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Madonna and Bon Jovi are no match for Hawaiian flies when it comes to karaoke hits at the University of Nebraska State Museum in Lincoln. In a popular exhibit activity, visitors attempt to mimic the unique courtship calls of different species of Hawaiian Drosophila, a group of 800 different flies that may have evolved from a single species.

Fly karaoke is part of "Explore Evolution," a permanent exhibit currently at Nebraska and five other museums in the Midwest and Southwest (the Science Museum of Minnesota, the Sam Noble Oklahoma Museum of Natural History, the Exhibit Museum of Natural History at the University of Michigan and the University of Kansas Natural History Museum & Biodiversity Research Center, plus an October opening at the Texas Memorial Museum) that explores evolutionary concepts in new ways. Such an activity is a far cry from the traditional way science museums have presented evolution, which usually included charts called phylogenies depicting ancestral relationships or a static set of fossils arranged chronologically. "Explore Evolution'' has those, too—and then some, because museum curators came to realize that they needed better ways to counter growing attacks on their integrity.

The theory of evolution has always been denounced by creationists, who contend that the biblical story of "Genesis" is an accurate account of Earth's geologic and paleontological history and that The Origin of Species is blasphemous. The intelligent design (ID) movement that sprang from creationism in the 1990s gives an even more vague but equally unscientific explanation for natural history, claiming that nature is so complex that only an intelligent being or force could have been responsible for creating it. They, like creationists, argue that humans were never apelike and that children should learn about alternatives to evolution like ID in public school science classes. (No matter that their claims have no scientific basis or that the U.S. Constitution mandates a separation of church and state.)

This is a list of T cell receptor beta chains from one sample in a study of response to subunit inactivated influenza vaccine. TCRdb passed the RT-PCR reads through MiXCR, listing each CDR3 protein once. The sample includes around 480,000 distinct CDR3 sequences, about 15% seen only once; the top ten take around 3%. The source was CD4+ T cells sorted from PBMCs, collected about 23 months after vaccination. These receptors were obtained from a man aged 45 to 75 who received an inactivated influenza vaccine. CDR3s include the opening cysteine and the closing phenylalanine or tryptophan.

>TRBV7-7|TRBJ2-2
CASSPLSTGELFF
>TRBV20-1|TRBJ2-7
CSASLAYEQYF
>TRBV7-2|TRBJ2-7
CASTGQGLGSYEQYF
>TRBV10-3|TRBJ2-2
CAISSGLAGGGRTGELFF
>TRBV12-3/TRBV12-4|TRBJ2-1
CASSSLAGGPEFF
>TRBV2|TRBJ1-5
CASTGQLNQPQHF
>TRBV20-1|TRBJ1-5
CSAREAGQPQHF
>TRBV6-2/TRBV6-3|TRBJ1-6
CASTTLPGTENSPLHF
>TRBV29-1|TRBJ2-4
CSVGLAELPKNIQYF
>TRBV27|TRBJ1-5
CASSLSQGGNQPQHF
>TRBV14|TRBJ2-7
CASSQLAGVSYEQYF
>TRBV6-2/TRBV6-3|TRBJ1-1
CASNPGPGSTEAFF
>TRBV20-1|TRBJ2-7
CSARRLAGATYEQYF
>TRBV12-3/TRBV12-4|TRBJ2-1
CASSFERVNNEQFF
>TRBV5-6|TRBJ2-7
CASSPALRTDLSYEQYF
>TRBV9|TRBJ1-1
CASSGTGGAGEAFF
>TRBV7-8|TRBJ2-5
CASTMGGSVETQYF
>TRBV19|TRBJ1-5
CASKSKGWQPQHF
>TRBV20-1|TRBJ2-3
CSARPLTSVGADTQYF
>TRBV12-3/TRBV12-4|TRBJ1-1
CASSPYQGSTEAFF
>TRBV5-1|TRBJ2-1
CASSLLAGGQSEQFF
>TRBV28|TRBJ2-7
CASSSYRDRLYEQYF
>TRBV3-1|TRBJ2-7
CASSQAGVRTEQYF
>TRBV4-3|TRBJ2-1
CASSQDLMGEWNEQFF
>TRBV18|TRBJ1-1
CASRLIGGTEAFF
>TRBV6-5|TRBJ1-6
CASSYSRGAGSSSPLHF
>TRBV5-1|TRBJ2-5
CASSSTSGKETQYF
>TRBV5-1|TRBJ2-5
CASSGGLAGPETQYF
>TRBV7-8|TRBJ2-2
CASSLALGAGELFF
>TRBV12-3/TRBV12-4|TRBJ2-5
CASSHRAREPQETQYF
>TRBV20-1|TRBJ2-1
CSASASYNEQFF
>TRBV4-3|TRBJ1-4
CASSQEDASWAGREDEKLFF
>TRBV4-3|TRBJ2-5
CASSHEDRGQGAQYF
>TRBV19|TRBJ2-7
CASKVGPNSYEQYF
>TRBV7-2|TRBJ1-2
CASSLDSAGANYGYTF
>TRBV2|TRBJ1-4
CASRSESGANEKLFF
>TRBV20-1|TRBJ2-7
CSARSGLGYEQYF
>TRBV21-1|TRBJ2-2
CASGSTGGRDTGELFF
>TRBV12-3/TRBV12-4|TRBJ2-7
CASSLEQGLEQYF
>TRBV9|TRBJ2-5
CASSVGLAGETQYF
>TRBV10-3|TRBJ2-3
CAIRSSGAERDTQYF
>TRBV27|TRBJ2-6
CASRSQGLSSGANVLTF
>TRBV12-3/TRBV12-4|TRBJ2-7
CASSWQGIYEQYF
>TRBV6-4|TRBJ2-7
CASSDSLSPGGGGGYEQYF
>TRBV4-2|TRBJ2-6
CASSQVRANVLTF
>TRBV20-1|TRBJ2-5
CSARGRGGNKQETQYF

Under pressure from these kinds of groups, the Kansas State Board of Education in 2005 approved a curriculum that allowed the public schools to include completely unfounded challenges to the theory of evolution.

In an effort to make their case to the public, creationists raised $26 million in private donations to build the 50,000-square-foot Creation Museum in Petersburg, Ky., which opened in late May. The institution presents the biblical history of the universe. Visitors learn that biblically, dinosaurs are best explained as creatures that roamed Earth with humans. In its first month of existence, the museum drew over 49,000 visitors, according to its Web site.

"Explore Evolution," funded by a $2.8 million grant from the National Science Foundation, is one of many recent efforts by science museums to counter such resistance to evolution. Curators like Judy Diamond, a professor and curator at the University of Nebraska State Museum, decided the traditional methods of presenting scientific evidence were not working to convince the public of evolution¿s validity, and came up with a new plan to lure visitors: interactive activities about evolution and lessons on how scientists ply their trade.